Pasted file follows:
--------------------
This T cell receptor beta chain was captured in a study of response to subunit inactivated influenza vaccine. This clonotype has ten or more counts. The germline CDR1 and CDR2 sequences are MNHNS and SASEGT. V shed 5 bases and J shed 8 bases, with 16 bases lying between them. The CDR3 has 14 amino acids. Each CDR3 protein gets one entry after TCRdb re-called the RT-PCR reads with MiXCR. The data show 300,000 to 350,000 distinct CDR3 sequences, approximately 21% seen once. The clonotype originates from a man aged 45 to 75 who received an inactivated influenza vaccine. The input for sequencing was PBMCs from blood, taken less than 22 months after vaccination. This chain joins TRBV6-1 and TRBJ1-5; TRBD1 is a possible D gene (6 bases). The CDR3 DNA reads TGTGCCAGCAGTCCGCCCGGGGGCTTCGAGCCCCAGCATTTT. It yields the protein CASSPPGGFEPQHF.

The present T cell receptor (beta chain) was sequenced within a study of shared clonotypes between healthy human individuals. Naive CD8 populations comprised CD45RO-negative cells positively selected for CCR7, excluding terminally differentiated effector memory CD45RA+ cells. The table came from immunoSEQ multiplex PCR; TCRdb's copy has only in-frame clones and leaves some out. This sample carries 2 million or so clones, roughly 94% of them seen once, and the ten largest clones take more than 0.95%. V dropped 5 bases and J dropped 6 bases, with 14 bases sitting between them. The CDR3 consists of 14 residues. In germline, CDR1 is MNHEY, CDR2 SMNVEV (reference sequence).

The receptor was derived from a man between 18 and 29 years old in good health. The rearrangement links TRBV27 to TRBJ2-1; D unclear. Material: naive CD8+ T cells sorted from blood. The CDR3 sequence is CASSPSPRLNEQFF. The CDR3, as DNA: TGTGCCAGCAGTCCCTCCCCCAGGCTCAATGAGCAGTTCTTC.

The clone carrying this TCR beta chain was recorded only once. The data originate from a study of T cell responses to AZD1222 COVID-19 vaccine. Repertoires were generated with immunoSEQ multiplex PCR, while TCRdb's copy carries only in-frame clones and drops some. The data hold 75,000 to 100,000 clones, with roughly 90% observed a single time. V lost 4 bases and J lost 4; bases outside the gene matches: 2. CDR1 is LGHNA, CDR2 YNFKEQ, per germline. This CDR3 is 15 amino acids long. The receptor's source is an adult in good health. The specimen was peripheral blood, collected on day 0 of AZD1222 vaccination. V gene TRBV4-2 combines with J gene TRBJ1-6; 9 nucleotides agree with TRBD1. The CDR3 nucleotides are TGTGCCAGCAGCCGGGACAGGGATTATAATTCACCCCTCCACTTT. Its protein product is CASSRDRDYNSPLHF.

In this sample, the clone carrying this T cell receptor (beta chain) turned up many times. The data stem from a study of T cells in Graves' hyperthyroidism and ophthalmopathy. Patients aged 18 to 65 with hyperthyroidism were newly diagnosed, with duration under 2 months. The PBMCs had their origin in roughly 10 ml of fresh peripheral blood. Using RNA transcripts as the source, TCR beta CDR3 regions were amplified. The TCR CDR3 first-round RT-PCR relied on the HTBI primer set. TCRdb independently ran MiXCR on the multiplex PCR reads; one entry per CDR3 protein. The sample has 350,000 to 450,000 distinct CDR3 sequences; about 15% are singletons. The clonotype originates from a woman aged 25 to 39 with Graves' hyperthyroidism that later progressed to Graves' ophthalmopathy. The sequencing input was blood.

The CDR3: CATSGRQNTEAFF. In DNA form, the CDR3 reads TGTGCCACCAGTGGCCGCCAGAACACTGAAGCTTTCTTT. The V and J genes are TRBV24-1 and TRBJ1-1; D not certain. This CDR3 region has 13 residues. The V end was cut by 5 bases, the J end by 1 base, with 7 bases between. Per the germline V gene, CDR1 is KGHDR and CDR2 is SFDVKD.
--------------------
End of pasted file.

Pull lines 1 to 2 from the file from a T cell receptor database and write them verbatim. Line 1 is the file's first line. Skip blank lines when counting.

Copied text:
This T cell receptor beta chain was captured in a study of response to subunit inactivated influenza vaccine. This clonotype has ten or more counts. The germline CDR1 and CDR2 sequences are MNHNS and SASEGT. V shed 5 bases and J shed 8 bases, with 16 bases lying between them. The CDR3 has 14 amino acids. Each CDR3 protein gets one entry after TCRdb re-called the RT-PCR reads with MiXCR. The data show 300,000 to 350,000 distinct CDR3 sequences, approximately 21% seen once. The clonotype originates from a man aged 45 to 75 who received an inactivated influenza vaccine. The input for sequencing was PBMCs from blood, taken less than 22 months after vaccination. This chain joins TRBV6-1 and TRBJ1-5; TRBD1 is a possible D gene (6 bases). The CDR3 DNA reads TGTGCCAGCAGTCCGCCCGGGGGCTTCGAGCCCCAGCATTTT. It yields the protein CASSPPGGFEPQHF.

The present T cell receptor (beta chain) was sequenced within a study of shared clonotypes between healthy human individuals. Naive CD8 populations comprised CD45RO-negative cells positively selected for CCR7, excluding terminally differentiated effector memory CD45RA+ cells. The table came from immunoSEQ multiplex PCR; TCRdb's copy has only in-frame clones and leaves some out. This sample carries 2 million or so clones, roughly 94% of them seen once, and the ten largest clones take more than 0.95%. V dropped 5 bases and J dropped 6 bases, with 14 bases sitting between them. The CDR3 consists of 14 residues. In germline, CDR1 is MNHEY, CDR2 SMNVEV (reference sequence).